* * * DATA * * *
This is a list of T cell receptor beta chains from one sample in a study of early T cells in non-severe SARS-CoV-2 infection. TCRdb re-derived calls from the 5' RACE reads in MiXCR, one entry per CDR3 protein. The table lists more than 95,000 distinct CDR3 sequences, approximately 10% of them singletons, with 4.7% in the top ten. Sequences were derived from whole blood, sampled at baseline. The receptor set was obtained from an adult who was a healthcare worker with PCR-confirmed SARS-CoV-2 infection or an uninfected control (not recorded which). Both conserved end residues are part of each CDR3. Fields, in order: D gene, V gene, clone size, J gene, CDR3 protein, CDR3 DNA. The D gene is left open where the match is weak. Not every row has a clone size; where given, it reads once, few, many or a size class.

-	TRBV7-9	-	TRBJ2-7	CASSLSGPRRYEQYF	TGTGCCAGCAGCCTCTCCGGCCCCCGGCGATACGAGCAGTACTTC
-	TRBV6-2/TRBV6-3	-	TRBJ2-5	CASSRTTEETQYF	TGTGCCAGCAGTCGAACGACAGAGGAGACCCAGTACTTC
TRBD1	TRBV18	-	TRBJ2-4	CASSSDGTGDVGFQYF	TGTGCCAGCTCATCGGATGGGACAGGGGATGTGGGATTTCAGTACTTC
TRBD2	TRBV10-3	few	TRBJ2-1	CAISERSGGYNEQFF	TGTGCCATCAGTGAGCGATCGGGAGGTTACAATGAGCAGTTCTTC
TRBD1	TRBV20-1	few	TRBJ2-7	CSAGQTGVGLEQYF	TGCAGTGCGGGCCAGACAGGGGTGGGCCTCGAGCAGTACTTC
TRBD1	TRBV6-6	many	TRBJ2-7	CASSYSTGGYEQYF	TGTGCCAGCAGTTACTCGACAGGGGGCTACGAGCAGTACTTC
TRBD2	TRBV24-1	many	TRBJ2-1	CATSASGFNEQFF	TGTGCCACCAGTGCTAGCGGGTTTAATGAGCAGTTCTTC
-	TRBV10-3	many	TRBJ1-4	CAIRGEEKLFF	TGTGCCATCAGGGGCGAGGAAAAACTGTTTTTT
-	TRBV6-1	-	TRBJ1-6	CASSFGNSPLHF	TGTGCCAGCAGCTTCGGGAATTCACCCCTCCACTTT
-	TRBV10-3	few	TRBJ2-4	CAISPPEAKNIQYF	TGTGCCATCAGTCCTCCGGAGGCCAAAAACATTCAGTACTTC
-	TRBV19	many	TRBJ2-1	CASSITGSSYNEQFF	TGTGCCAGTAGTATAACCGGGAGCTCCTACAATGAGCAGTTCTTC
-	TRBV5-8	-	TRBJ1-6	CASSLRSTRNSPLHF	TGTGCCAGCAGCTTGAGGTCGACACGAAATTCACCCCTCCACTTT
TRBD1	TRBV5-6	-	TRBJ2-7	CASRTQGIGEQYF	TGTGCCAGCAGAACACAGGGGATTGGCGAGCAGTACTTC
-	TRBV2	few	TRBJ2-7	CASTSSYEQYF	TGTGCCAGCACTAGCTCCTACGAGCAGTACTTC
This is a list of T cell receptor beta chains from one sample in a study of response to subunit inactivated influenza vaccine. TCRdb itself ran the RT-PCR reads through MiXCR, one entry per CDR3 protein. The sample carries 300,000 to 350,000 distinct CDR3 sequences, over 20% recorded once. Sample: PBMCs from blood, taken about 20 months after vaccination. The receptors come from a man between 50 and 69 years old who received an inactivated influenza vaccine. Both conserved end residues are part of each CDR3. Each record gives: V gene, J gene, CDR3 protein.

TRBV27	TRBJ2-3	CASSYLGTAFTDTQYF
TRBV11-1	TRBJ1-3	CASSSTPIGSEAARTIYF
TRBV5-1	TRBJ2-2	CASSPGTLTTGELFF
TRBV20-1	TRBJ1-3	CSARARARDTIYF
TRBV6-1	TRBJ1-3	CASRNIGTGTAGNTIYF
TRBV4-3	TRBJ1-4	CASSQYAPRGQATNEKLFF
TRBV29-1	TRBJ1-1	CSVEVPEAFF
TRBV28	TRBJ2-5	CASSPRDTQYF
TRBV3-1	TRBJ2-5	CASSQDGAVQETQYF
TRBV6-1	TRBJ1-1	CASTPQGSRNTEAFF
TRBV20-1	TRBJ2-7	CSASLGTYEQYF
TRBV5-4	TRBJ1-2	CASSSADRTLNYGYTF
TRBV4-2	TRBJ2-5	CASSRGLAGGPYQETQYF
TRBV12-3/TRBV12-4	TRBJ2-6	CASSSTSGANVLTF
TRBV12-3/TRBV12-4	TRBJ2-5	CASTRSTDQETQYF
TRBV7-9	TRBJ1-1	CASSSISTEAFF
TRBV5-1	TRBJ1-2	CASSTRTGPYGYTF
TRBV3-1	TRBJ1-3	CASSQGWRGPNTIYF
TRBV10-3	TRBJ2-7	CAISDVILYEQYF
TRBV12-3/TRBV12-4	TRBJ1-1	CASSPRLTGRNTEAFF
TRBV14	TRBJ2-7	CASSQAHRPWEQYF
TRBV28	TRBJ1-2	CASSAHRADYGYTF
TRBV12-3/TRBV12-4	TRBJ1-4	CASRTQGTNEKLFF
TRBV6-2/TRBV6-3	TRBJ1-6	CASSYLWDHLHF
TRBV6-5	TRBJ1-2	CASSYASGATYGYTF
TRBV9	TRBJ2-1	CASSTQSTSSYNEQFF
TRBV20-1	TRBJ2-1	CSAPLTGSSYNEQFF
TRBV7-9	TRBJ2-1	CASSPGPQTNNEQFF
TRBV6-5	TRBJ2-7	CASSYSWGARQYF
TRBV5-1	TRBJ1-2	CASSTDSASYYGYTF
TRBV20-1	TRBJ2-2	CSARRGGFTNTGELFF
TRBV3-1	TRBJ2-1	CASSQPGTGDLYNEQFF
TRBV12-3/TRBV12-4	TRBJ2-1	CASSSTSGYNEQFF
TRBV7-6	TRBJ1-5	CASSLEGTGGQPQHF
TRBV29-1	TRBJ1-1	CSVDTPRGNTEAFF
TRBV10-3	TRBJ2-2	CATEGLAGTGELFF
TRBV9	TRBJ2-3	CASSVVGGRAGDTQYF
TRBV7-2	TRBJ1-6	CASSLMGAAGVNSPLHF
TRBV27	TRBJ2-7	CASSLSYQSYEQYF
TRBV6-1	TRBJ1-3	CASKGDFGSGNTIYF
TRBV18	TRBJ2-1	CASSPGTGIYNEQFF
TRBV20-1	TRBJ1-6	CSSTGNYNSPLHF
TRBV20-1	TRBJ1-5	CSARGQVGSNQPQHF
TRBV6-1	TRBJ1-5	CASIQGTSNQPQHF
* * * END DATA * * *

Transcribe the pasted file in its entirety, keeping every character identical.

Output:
This is a list of T cell receptor beta chains from one sample in a study of early T cells in non-severe SARS-CoV-2 infection. TCRdb re-derived calls from the 5' RACE reads in MiXCR, one entry per CDR3 protein. The table lists more than 95,000 distinct CDR3 sequences, approximately 10% of them singletons, with 4.7% in the top ten. Sequences were derived from whole blood, sampled at baseline. The receptor set was obtained from an adult who was a healthcare worker with PCR-confirmed SARS-CoV-2 infection or an uninfected control (not recorded which). Both conserved end residues are part of each CDR3. Fields, in order: D gene, V gene, clone size, J gene, CDR3 protein, CDR3 DNA. The D gene is left open where the match is weak. Not every row has a clone size; where given, it reads once, few, many or a size class.

-	TRBV7-9	-	TRBJ2-7	CASSLSGPRRYEQYF	TGTGCCAGCAGCCTCTCCGGCCCCCGGCGATACGAGCAGTACTTC
-	TRBV6-2/TRBV6-3	-	TRBJ2-5	CASSRTTEETQYF	TGTGCCAGCAGTCGAACGACAGAGGAGACCCAGTACTTC
TRBD1	TRBV18	-	TRBJ2-4	CASSSDGTGDVGFQYF	TGTGCCAGCTCATCGGATGGGACAGGGGATGTGGGATTTCAGTACTTC
TRBD2	TRBV10-3	few	TRBJ2-1	CAISERSGGYNEQFF	TGTGCCATCAGTGAGCGATCGGGAGGTTACAATGAGCAGTTCTTC
TRBD1	TRBV20-1	few	TRBJ2-7	CSAGQTGVGLEQYF	TGCAGTGCGGGCCAGACAGGGGTGGGCCTCGAGCAGTACTTC
TRBD1	TRBV6-6	many	TRBJ2-7	CASSYSTGGYEQYF	TGTGCCAGCAGTTACTCGACAGGGGGCTACGAGCAGTACTTC
TRBD2	TRBV24-1	many	TRBJ2-1	CATSASGFNEQFF	TGTGCCACCAGTGCTAGCGGGTTTAATGAGCAGTTCTTC
-	TRBV10-3	many	TRBJ1-4	CAIRGEEKLFF	TGTGCCATCAGGGGCGAGGAAAAACTGTTTTTT
-	TRBV6-1	-	TRBJ1-6	CASSFGNSPLHF	TGTGCCAGCAGCTTCGGGAATTCACCCCTCCACTTT
-	TRBV10-3	few	TRBJ2-4	CAISPPEAKNIQYF	TGTGCCATCAGTCCTCCGGAGGCCAAAAACATTCAGTACTTC
-	TRBV19	many	TRBJ2-1	CASSITGSSYNEQFF	TGTGCCAGTAGTATAACCGGGAGCTCCTACAATGAGCAGTTCTTC
-	TRBV5-8	-	TRBJ1-6	CASSLRSTRNSPLHF	TGTGCCAGCAGCTTGAGGTCGACACGAAATTCACCCCTCCACTTT
TRBD1	TRBV5-6	-	TRBJ2-7	CASRTQGIGEQYF	TGTGCCAGCAGAACACAGGGGATTGGCGAGCAGTACTTC
-	TRBV2	few	TRBJ2-7	CASTSSYEQYF	TGTGCCAGCACTAGCTCCTACGAGCAGTACTTC
This is a list of T cell receptor beta chains from one sample in a study of response to subunit inactivated influenza vaccine. TCRdb itself ran the RT-PCR reads through MiXCR, one entry per CDR3 protein. The sample carries 300,000 to 350,000 distinct CDR3 sequences, over 20% recorded once. Sample: PBMCs from blood, taken about 20 months after vaccination. The receptors come from a man between 50 and 69 years old who received an inactivated influenza vaccine. Both conserved end residues are part of each CDR3. Each record gives: V gene, J gene, CDR3 protein.

TRBV27	TRBJ2-3	CASSYLGTAFTDTQYF
TRBV11-1	TRBJ1-3	CASSSTPIGSEAARTIYF
TRBV5-1	TRBJ2-2	CASSPGTLTTGELFF
TRBV20-1	TRBJ1-3	CSARARARDTIYF
TRBV6-1	TRBJ1-3	CASRNIGTGTAGNTIYF
TRBV4-3	TRBJ1-4	CASSQYAPRGQATNEKLFF
TRBV29-1	TRBJ1-1	CSVEVPEAFF
TRBV28	TRBJ2-5	CASSPRDTQYF
TRBV3-1	TRBJ2-5	CASSQDGAVQETQYF
TRBV6-1	TRBJ1-1	CASTPQGSRNTEAFF
TRBV20-1	TRBJ2-7	CSASLGTYEQYF
TRBV5-4	TRBJ1-2	CASSSADRTLNYGYTF
TRBV4-2	TRBJ2-5	CASSRGLAGGPYQETQYF
TRBV12-3/TRBV12-4	TRBJ2-6	CASSSTSGANVLTF
TRBV12-3/TRBV12-4	TRBJ2-5	CASTRSTDQETQYF
TRBV7-9	TRBJ1-1	CASSSISTEAFF
TRBV5-1	TRBJ1-2	CASSTRTGPYGYTF
TRBV3-1	TRBJ1-3	CASSQGWRGPNTIYF
TRBV10-3	TRBJ2-7	CAISDVILYEQYF
TRBV12-3/TRBV12-4	TRBJ1-1	CASSPRLTGRNTEAFF
TRBV14	TRBJ2-7	CASSQAHRPWEQYF
TRBV28	TRBJ1-2	CASSAHRADYGYTF
TRBV12-3/TRBV12-4	TRBJ1-4	CASRTQGTNEKLFF
TRBV6-2/TRBV6-3	TRBJ1-6	CASSYLWDHLHF
TRBV6-5	TRBJ1-2	CASSYASGATYGYTF
TRBV9	TRBJ2-1	CASSTQSTSSYNEQFF
TRBV20-1	TRBJ2-1	CSAPLTGSSYNEQFF
TRBV7-9	TRBJ2-1	CASSPGPQTNNEQFF
TRBV6-5	TRBJ2-7	CASSYSWGARQYF
TRBV5-1	TRBJ1-2	CASSTDSASYYGYTF
TRBV20-1	TRBJ2-2	CSARRGGFTNTGELFF
TRBV3-1	TRBJ2-1	CASSQPGTGDLYNEQFF
TRBV12-3/TRBV12-4	TRBJ2-1	CASSSTSGYNEQFF
TRBV7-6	TRBJ1-5	CASSLEGTGGQPQHF
TRBV29-1	TRBJ1-1	CSVDTPRGNTEAFF
TRBV10-3	TRBJ2-2	CATEGLAGTGELFF
TRBV9	TRBJ2-3	CASSVVGGRAGDTQYF
TRBV7-2	TRBJ1-6	CASSLMGAAGVNSPLHF
TRBV27	TRBJ2-7	CASSLSYQSYEQYF
TRBV6-1	TRBJ1-3	CASKGDFGSGNTIYF
TRBV18	TRBJ2-1	CASSPGTGIYNEQFF
TRBV20-1	TRBJ1-6	CSSTGNYNSPLHF
TRBV20-1	TRBJ1-5	CSARGQVGSNQPQHF
TRBV6-1	TRBJ1-5	CASIQGTSNQPQHF